Words, paragraphs and content oh my!  If you are looking to become a large-scale content producing machine, these tips will smooth the road to reaching content rich bliss.  But first, let’s start with the basics.  Remember, content is only good as the people who create it.  Not the master writer or planner, don’t worry, there are people out there who are!

Know who you are looking for.

  1. Who do you need and what do they do?




Project Manager

  1. Develop a Content Style Guide

Content Style Guides focus on such things as grammar, formatting, tone and style, SEO, image captioning and alt tags. For example, will you spell e-mail with a hyphen or not? How will you display the word Wi-Fi, wi-fi, WIFI, etc.? How will you format long lists of data and potentially confusing information like seasonal hours for businesses such as dining establishments within your resort?

What is the tone and style of your writing? Sure your team has determined that you want it “casual, yet professional,” but how do you convey what this means to your writers? A detailed Style Guide can help to spell out tone, word choices to use and avoid, stance, point of view, etc.

All these elements, when standardized and followed by writers, editors, designers and marketers within your organization, make for streamlined, easy to read, organized and professionally executed site content.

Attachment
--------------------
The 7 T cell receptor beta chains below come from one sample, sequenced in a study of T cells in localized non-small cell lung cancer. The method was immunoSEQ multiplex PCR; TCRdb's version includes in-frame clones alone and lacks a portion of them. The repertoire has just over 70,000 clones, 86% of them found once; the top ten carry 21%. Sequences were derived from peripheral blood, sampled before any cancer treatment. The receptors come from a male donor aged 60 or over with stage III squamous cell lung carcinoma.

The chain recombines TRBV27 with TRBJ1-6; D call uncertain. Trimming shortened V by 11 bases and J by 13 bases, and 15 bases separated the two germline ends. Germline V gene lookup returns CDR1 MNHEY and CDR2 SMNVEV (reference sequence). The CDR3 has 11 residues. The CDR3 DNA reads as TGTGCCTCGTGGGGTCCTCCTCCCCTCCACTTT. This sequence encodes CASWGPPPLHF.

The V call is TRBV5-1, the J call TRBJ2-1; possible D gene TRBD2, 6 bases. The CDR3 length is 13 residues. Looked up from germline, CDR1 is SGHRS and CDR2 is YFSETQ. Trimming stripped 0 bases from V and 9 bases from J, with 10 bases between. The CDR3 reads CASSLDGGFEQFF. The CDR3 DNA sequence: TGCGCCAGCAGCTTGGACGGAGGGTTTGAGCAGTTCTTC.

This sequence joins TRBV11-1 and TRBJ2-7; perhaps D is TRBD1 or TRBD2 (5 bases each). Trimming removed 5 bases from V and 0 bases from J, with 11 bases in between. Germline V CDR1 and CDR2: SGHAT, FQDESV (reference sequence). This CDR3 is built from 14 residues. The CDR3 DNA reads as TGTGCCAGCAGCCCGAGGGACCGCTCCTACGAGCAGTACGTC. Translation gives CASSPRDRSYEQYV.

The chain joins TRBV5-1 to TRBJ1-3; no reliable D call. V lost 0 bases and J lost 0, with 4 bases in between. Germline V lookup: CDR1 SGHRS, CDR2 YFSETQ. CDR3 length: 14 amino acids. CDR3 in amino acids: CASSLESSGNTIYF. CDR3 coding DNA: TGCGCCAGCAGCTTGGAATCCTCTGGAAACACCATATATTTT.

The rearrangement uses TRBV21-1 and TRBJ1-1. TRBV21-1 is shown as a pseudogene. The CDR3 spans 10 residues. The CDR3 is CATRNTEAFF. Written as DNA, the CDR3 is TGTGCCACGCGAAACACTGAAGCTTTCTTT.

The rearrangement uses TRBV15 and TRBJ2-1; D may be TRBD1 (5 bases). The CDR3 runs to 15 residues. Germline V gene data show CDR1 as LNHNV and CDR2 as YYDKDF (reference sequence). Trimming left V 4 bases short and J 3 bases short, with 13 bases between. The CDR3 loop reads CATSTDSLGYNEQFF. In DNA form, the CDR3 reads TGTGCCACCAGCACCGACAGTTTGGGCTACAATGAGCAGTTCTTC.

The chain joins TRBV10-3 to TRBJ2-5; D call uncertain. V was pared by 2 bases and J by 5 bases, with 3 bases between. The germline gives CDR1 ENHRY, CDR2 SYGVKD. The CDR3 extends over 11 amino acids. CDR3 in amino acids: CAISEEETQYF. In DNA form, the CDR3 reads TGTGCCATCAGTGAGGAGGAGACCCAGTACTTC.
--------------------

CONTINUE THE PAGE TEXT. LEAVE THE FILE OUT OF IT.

Source:  http://enveritasgroup.com/2012/03/03/guide-style-guides/

  1. Develop training materials

The better your training materials are, the less time you will spend providing feedback and revisions, and the happier your client will be with the end product. Create a detailed training manual and instructional videos that should be the ultimate reference guide for the project.

  1. Establish clear deadlines, chain of command, and workflow

Make sure each contractor or employee is provided with clear assignments and deadlines, and understands the importance of meeting those deadlines. Clearly state ramifications if deadlines are missed. Each person on the project should have a direct supervisor to whom he can go with questions, problems, emergencies, etc. Limit the number of people reporting to each supervisor so the project stays manageable. The bigger the project, the more small teams you need to keep production chugging along.

  1. Provide feedback regularly

Put a team system in place so every writer and editor’s work is reviewed promptly and revisions are guided and double-checked. This prevents the log-jam effect wherein writers are toiling away on their third or fourth piece only to be told their first piece was done incorrectly.

Source:  Content Marketing Institute

Have any other tips to add?  Leave them in the comment below.

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